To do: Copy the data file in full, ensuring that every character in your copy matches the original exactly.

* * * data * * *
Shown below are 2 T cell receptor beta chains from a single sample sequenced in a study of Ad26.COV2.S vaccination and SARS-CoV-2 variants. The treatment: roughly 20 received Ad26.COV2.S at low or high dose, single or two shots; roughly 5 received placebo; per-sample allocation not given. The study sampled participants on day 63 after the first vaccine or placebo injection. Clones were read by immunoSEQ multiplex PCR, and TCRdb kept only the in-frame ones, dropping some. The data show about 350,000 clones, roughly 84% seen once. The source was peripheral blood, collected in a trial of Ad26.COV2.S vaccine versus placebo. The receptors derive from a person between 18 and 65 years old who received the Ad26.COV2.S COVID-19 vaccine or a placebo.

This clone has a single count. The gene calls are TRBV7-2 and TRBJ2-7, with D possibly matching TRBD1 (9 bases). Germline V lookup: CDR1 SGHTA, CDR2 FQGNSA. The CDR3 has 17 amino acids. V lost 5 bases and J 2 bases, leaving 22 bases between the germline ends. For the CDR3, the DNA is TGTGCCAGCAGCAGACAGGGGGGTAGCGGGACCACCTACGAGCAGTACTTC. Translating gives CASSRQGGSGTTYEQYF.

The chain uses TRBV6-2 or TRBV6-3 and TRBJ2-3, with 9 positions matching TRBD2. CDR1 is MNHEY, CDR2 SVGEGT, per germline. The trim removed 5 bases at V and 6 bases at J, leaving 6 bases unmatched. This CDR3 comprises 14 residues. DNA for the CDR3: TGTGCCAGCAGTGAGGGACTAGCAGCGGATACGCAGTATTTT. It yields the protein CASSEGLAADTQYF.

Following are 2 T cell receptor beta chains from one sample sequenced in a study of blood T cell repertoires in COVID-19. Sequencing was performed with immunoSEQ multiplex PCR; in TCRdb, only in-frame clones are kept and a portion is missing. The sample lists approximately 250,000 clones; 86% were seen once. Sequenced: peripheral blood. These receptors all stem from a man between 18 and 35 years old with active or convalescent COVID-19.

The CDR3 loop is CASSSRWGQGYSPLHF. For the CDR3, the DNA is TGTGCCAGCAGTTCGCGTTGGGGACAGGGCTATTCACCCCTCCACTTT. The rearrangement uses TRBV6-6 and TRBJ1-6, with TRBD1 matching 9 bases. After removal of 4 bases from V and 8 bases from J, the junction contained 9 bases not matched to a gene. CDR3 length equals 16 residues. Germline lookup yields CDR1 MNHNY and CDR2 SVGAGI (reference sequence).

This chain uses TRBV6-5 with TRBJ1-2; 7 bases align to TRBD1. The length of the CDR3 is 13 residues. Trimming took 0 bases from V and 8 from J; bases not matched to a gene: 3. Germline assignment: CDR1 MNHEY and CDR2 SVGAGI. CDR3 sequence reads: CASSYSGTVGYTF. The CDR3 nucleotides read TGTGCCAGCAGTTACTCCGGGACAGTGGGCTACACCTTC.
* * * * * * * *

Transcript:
Shown below are 2 T cell receptor beta chains from a single sample sequenced in a study of Ad26.COV2.S vaccination and SARS-CoV-2 variants. The treatment: roughly 20 received Ad26.COV2.S at low or high dose, single or two shots; roughly 5 received placebo; per-sample allocation not given. The study sampled participants on day 63 after the first vaccine or placebo injection. Clones were read by immunoSEQ multiplex PCR, and TCRdb kept only the in-frame ones, dropping some. The data show about 350,000 clones, roughly 84% seen once. The source was peripheral blood, collected in a trial of Ad26.COV2.S vaccine versus placebo. The receptors derive from a person between 18 and 65 years old who received the Ad26.COV2.S COVID-19 vaccine or a placebo.

This clone has a single count. The gene calls are TRBV7-2 and TRBJ2-7, with D possibly matching TRBD1 (9 bases). Germline V lookup: CDR1 SGHTA, CDR2 FQGNSA. The CDR3 has 17 amino acids. V lost 5 bases and J 2 bases, leaving 22 bases between the germline ends. For the CDR3, the DNA is TGTGCCAGCAGCAGACAGGGGGGTAGCGGGACCACCTACGAGCAGTACTTC. Translating gives CASSRQGGSGTTYEQYF.

The chain uses TRBV6-2 or TRBV6-3 and TRBJ2-3, with 9 positions matching TRBD2. CDR1 is MNHEY, CDR2 SVGEGT, per germline. The trim removed 5 bases at V and 6 bases at J, leaving 6 bases unmatched. This CDR3 comprises 14 residues. DNA for the CDR3: TGTGCCAGCAGTGAGGGACTAGCAGCGGATACGCAGTATTTT. It yields the protein CASSEGLAADTQYF.

Following are 2 T cell receptor beta chains from one sample sequenced in a study of blood T cell repertoires in COVID-19. Sequencing was performed with immunoSEQ multiplex PCR; in TCRdb, only in-frame clones are kept and a portion is missing. The sample lists approximately 250,000 clones; 86% were seen once. Sequenced: peripheral blood. These receptors all stem from a man between 18 and 35 years old with active or convalescent COVID-19.

The CDR3 loop is CASSSRWGQGYSPLHF. For the CDR3, the DNA is TGTGCCAGCAGTTCGCGTTGGGGACAGGGCTATTCACCCCTCCACTTT. The rearrangement uses TRBV6-6 and TRBJ1-6, with TRBD1 matching 9 bases. After removal of 4 bases from V and 8 bases from J, the junction contained 9 bases not matched to a gene. CDR3 length equals 16 residues. Germline lookup yields CDR1 MNHNY and CDR2 SVGAGI (reference sequence).

This chain uses TRBV6-5 with TRBJ1-2; 7 bases align to TRBD1. The length of the CDR3 is 13 residues. Trimming took 0 bases from V and 8 from J; bases not matched to a gene: 3. Germline assignment: CDR1 MNHEY and CDR2 SVGAGI. CDR3 sequence reads: CASSYSGTVGYTF. The CDR3 nucleotides read TGTGCCAGCAGTTACTCCGGGACAGTGGGCTACACCTTC.